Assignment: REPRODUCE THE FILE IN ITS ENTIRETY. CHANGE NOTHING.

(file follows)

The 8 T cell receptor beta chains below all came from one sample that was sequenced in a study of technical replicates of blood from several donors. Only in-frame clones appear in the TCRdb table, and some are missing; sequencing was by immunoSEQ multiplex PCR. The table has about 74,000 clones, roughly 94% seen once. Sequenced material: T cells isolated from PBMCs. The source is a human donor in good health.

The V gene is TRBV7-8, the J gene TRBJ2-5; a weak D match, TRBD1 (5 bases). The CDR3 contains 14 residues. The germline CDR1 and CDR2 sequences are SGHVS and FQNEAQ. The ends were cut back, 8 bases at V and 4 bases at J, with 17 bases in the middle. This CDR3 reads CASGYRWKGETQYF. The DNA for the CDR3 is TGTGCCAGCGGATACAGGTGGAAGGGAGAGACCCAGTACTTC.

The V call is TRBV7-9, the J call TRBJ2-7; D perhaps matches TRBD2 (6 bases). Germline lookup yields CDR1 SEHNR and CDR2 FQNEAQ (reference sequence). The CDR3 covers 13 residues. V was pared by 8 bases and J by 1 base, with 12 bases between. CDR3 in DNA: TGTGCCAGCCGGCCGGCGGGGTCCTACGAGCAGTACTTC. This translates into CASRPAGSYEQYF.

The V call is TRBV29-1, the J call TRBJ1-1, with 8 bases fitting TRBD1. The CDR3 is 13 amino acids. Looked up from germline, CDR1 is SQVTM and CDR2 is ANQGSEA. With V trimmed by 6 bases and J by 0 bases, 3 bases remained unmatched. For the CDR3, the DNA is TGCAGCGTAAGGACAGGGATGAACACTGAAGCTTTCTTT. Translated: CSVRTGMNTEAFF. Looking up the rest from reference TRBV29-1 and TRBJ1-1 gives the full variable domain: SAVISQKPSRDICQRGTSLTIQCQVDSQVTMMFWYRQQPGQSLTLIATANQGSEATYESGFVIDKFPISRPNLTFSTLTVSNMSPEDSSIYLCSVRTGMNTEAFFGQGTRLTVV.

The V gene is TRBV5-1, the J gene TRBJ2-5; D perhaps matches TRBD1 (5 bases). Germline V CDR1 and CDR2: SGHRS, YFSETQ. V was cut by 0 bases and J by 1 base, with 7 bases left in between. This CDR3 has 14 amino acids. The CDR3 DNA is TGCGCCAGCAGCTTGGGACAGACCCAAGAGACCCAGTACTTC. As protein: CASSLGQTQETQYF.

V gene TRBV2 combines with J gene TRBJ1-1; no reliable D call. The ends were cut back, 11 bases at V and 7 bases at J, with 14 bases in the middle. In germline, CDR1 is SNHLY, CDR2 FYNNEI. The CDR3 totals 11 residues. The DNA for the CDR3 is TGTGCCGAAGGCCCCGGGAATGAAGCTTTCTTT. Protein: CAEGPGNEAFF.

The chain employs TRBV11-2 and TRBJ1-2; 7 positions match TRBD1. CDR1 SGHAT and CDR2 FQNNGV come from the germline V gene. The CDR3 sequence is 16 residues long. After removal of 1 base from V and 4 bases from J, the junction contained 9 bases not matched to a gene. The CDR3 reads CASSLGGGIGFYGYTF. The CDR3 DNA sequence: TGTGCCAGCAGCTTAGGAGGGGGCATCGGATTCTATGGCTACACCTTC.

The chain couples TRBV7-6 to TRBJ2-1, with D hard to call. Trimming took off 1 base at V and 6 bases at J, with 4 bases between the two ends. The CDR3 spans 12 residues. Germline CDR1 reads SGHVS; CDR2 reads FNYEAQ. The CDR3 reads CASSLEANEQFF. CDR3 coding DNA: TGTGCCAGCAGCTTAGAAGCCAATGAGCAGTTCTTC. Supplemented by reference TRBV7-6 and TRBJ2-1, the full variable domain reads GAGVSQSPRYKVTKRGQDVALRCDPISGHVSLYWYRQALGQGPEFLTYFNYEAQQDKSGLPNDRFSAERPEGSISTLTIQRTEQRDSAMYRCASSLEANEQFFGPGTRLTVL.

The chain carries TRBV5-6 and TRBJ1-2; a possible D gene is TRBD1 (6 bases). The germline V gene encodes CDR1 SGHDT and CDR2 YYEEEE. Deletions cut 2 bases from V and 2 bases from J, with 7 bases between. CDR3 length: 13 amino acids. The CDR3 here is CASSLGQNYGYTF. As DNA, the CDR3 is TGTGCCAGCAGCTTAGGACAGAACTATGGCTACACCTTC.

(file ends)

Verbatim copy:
The 8 T cell receptor beta chains below all came from one sample that was sequenced in a study of technical replicates of blood from several donors. Only in-frame clones appear in the TCRdb table, and some are missing; sequencing was by immunoSEQ multiplex PCR. The table has about 74,000 clones, roughly 94% seen once. Sequenced material: T cells isolated from PBMCs. The source is a human donor in good health.

The V gene is TRBV7-8, the J gene TRBJ2-5; a weak D match, TRBD1 (5 bases). The CDR3 contains 14 residues. The germline CDR1 and CDR2 sequences are SGHVS and FQNEAQ. The ends were cut back, 8 bases at V and 4 bases at J, with 17 bases in the middle. This CDR3 reads CASGYRWKGETQYF. The DNA for the CDR3 is TGTGCCAGCGGATACAGGTGGAAGGGAGAGACCCAGTACTTC.

The V call is TRBV7-9, the J call TRBJ2-7; D perhaps matches TRBD2 (6 bases). Germline lookup yields CDR1 SEHNR and CDR2 FQNEAQ (reference sequence). The CDR3 covers 13 residues. V was pared by 8 bases and J by 1 base, with 12 bases between. CDR3 in DNA: TGTGCCAGCCGGCCGGCGGGGTCCTACGAGCAGTACTTC. This translates into CASRPAGSYEQYF.

The V call is TRBV29-1, the J call TRBJ1-1, with 8 bases fitting TRBD1. The CDR3 is 13 amino acids. Looked up from germline, CDR1 is SQVTM and CDR2 is ANQGSEA. With V trimmed by 6 bases and J by 0 bases, 3 bases remained unmatched. For the CDR3, the DNA is TGCAGCGTAAGGACAGGGATGAACACTGAAGCTTTCTTT. Translated: CSVRTGMNTEAFF. Looking up the rest from reference TRBV29-1 and TRBJ1-1 gives the full variable domain: SAVISQKPSRDICQRGTSLTIQCQVDSQVTMMFWYRQQPGQSLTLIATANQGSEATYESGFVIDKFPISRPNLTFSTLTVSNMSPEDSSIYLCSVRTGMNTEAFFGQGTRLTVV.

The V gene is TRBV5-1, the J gene TRBJ2-5; D perhaps matches TRBD1 (5 bases). Germline V CDR1 and CDR2: SGHRS, YFSETQ. V was cut by 0 bases and J by 1 base, with 7 bases left in between. This CDR3 has 14 amino acids. The CDR3 DNA is TGCGCCAGCAGCTTGGGACAGACCCAAGAGACCCAGTACTTC. As protein: CASSLGQTQETQYF.

V gene TRBV2 combines with J gene TRBJ1-1; no reliable D call. The ends were cut back, 11 bases at V and 7 bases at J, with 14 bases in the middle. In germline, CDR1 is SNHLY, CDR2 FYNNEI. The CDR3 totals 11 residues. The DNA for the CDR3 is TGTGCCGAAGGCCCCGGGAATGAAGCTTTCTTT. Protein: CAEGPGNEAFF.

The chain employs TRBV11-2 and TRBJ1-2; 7 positions match TRBD1. CDR1 SGHAT and CDR2 FQNNGV come from the germline V gene. The CDR3 sequence is 16 residues long. After removal of 1 base from V and 4 bases from J, the junction contained 9 bases not matched to a gene. The CDR3 reads CASSLGGGIGFYGYTF. The CDR3 DNA sequence: TGTGCCAGCAGCTTAGGAGGGGGCATCGGATTCTATGGCTACACCTTC.

The chain couples TRBV7-6 to TRBJ2-1, with D hard to call. Trimming took off 1 base at V and 6 bases at J, with 4 bases between the two ends. The CDR3 spans 12 residues. Germline CDR1 reads SGHVS; CDR2 reads FNYEAQ. The CDR3 reads CASSLEANEQFF. CDR3 coding DNA: TGTGCCAGCAGCTTAGAAGCCAATGAGCAGTTCTTC. Supplemented by reference TRBV7-6 and TRBJ2-1, the full variable domain reads GAGVSQSPRYKVTKRGQDVALRCDPISGHVSLYWYRQALGQGPEFLTYFNYEAQQDKSGLPNDRFSAERPEGSISTLTIQRTEQRDSAMYRCASSLEANEQFFGPGTRLTVL.

The chain carries TRBV5-6 and TRBJ1-2; a possible D gene is TRBD1 (6 bases). The germline V gene encodes CDR1 SGHDT and CDR2 YYEEEE. Deletions cut 2 bases from V and 2 bases from J, with 7 bases between. CDR3 length: 13 amino acids. The CDR3 here is CASSLGQNYGYTF. As DNA, the CDR3 is TGTGCCAGCAGCTTAGGACAGAACTATGGCTACACCTTC.